MOA’s Cabinet of Curiosities was curated by student employees Lindsay Gilliland, Irene Kim, Madeline Stone, and Olivia Whitener, along with Salem College intern Kerri Howell under the direction of Interim Assistant Director Sara Cromwell and Museum Educator Tina Smith. The students visited the MOA’s collections storage to select objects that they thought were the most interesting. They then conducted research and wrote label text that was compiled into an exhibit guidebook. The project provided the students with real world experience and insight into the many steps of creating an exhibit. Lindsay Gilliland called the experience “by far one of the most interesting things I’ve done at Wake Forest.”
With objects ranging from life-sized brass leopards to Aboriginal dot paintings, from an Egyptian mummy casing to a necklace of human teeth, and from Amazonian poison darts to Kachina dolls, the exhibit is sure to inspire curiosity about peoples and cultures around the world.
Earlier this week, the Museum was featured on the 12 o’clock news on 600 AM WSJS, a local talk radio station. Interim Assistant Director Sara Cromwell was interviewed about our two featured exhibits, Understanding Our Past, Shaping Our Future and At Home on the Plains. In case you missed it, you can listen to the audio below.
The Museum is focusing on American Indian culture this spring with a pair of featured exhibits and associated programs. Understanding Our Past, Shaping Our Future, an exhibition about Cherokee language and culture, will be on exhibit through May 29, 2015, and At Home on the Plains, a mini-exhibit on Plains Indian culture, will be on display through August 29, 2015.
Understanding Our Past, Shaping Our Future is a traveling exhibition developed by the Eastern Band of Cherokee Indians in partnership with Cherokee Central Schools, Southwestern Community College, and Western Carolina University, with funding provided by the Institute of Museum and Library Services. A community team held monthly discussions with native Cherokee speakers to develop the ideas and images that make up the exhibit. Major themes include Cherokee Homeland, Heritage Sites, Tourism, Family, and Community Celebrations. Exhibit visitors can access the Cherokee language conversations via smart phone QR codes to hear the sound and cadence of the spoken language while looking at the text in both English and Cherokee. A selection of contemporary Cherokee objects from the MOA’s collection are also on display. The exhibit’s appearance at the Museum of Anthropology is cosponsored by the Wake Forest University Linguistics Program, Office of Multicultural Affairs, and Department of Religion.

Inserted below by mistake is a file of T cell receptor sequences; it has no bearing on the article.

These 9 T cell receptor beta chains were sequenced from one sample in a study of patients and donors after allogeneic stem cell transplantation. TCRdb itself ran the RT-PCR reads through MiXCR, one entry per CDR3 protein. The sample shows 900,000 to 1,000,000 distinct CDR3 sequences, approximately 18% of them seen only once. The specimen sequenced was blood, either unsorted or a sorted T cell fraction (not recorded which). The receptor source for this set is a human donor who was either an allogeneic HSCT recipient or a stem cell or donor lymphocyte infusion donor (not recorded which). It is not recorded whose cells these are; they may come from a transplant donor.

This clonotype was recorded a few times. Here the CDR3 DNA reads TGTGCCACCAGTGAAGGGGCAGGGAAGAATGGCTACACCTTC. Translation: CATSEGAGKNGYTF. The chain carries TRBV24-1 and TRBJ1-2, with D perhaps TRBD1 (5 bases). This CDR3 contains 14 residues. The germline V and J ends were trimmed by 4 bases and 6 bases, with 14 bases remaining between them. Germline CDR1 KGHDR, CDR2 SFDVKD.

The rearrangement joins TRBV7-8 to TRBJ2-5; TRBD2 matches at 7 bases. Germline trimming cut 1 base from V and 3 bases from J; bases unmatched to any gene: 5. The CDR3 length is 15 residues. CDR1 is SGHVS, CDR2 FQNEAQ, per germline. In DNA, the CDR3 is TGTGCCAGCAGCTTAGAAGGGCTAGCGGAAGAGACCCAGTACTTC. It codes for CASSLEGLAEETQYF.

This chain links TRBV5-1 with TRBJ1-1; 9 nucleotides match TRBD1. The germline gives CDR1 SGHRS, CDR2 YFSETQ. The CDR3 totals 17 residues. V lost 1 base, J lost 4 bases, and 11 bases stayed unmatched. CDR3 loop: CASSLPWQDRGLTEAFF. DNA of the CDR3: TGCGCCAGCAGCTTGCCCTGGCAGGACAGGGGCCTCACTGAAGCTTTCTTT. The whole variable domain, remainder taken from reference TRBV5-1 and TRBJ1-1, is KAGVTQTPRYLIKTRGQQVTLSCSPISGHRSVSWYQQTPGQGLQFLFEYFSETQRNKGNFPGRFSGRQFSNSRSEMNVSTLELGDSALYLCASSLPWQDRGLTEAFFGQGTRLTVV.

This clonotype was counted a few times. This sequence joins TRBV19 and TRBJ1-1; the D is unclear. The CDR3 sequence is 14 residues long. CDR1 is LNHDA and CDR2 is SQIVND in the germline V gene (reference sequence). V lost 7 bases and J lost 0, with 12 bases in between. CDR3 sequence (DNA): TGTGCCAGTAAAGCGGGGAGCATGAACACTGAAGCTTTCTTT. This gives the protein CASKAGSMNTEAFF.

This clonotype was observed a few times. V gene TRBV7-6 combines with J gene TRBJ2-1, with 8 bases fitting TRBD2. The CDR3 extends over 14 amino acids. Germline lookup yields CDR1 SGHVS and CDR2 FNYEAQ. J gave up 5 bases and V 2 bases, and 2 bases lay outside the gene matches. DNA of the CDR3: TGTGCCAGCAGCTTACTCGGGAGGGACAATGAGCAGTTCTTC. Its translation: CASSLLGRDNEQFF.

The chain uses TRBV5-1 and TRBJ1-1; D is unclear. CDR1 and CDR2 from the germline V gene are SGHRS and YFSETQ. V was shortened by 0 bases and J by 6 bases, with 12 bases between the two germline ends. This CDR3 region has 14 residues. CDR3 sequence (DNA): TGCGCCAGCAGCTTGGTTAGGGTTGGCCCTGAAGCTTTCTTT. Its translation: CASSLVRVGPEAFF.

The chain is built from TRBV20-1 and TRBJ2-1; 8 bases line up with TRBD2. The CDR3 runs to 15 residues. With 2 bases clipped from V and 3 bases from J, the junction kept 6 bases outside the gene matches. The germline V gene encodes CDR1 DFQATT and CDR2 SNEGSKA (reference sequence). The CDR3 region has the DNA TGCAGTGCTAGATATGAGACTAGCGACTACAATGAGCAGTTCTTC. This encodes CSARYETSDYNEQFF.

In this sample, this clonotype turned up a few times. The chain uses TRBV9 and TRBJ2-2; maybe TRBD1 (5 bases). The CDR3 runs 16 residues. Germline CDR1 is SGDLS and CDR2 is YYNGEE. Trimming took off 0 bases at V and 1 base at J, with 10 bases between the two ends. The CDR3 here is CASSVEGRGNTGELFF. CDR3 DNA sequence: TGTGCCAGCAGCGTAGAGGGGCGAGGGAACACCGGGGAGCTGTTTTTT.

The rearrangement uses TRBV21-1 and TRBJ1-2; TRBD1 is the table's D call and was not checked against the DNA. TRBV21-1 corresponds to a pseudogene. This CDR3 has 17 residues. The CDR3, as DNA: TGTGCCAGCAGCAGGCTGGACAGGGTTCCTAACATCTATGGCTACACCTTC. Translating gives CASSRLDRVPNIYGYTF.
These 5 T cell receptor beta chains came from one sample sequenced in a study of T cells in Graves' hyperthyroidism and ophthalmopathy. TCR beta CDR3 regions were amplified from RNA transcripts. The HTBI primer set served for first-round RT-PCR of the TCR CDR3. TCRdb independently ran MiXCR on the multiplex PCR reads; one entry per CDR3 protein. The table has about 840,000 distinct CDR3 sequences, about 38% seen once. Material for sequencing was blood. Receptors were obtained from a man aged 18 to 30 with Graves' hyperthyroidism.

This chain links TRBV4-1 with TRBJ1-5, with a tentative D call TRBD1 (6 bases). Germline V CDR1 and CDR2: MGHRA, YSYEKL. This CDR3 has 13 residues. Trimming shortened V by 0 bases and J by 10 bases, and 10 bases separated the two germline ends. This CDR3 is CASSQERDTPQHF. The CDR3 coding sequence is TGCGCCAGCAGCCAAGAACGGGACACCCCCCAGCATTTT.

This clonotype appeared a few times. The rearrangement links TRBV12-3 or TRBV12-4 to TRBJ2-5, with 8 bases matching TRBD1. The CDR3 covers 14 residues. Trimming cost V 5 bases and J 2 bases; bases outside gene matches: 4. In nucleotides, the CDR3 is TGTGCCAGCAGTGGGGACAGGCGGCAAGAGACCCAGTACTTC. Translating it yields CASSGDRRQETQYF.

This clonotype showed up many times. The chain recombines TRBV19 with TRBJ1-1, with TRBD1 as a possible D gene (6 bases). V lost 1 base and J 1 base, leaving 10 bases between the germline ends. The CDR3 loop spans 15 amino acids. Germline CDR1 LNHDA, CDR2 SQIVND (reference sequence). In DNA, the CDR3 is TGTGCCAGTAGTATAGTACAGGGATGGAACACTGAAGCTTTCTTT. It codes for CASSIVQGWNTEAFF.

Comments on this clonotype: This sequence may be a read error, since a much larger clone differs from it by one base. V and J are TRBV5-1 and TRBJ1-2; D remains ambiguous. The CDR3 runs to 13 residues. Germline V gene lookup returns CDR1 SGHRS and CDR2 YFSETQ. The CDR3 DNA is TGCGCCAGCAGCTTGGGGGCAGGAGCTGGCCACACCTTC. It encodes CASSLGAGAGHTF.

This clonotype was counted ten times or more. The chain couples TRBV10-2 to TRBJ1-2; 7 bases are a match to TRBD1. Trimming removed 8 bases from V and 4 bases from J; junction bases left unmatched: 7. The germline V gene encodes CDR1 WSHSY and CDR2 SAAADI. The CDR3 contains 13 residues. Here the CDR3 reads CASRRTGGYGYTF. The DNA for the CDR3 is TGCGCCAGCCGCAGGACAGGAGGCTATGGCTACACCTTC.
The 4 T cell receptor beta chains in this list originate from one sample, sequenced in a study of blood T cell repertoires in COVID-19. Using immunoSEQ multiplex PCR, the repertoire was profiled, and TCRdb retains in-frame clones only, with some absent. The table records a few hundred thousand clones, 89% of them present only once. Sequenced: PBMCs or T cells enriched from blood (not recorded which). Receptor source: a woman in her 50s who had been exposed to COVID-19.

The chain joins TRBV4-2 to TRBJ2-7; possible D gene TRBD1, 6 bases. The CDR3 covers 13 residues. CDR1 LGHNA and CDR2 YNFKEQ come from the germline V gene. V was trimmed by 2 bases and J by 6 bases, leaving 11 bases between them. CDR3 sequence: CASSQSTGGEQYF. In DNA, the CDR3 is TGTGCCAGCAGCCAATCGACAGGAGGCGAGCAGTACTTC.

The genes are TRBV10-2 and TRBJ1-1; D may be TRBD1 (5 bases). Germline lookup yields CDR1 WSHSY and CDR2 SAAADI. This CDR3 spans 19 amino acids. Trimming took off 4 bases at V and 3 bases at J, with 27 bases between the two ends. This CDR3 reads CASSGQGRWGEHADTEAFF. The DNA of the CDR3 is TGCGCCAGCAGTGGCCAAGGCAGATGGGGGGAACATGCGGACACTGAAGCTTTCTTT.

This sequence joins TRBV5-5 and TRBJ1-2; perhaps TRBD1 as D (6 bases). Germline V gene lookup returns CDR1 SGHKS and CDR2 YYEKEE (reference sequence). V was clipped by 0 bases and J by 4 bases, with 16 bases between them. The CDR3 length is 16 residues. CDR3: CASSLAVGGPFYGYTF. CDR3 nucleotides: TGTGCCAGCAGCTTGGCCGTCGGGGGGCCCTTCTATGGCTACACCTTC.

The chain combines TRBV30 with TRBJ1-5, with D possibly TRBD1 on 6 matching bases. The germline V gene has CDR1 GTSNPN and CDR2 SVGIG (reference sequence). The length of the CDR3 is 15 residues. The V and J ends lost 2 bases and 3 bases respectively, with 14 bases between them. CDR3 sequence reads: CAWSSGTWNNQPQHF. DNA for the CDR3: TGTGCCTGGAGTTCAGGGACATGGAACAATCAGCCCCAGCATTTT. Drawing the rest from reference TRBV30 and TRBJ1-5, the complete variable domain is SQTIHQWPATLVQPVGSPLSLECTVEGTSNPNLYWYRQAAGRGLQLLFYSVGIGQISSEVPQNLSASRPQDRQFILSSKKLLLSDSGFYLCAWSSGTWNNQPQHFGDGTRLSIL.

The MOA is presenting At Home on the Plains as part of a collaboration with Reynolda House Museum of American Art during their exhibition of George Catlin’s American Buffalo. At Home on the Plains showcases the Plains Indians objects in the MOA’s permanent collection. Highlights include beaded moccasins from the Cree and Lakota Sioux tribes as well as two rare Comanche painted hide robes, on display together for the first time. The artifacts in the exhibit present an exclusive look at the material culture of Plains tribes during the Historic Period. As an additional part of this collaboration, the MOA also has a small exhibit of photographs that emphasize the modern day lives of the various tribes painted by George Catlin in the 1830s. For each tribe represented in George Catlin’s American Buffalo, the MOA features a representative image of a Catlin work, a historical photograph, and a modern day photograph, along with a current description of the tribe. The MOA staff will also host Plains Indians craft activities and present hands-on Native American artifacts at the Community Day: Pow Wow Cultural Festival presented by Reynolda House and Guilford Native American Association on Reynolda’s front lawn on Saturday, April 11.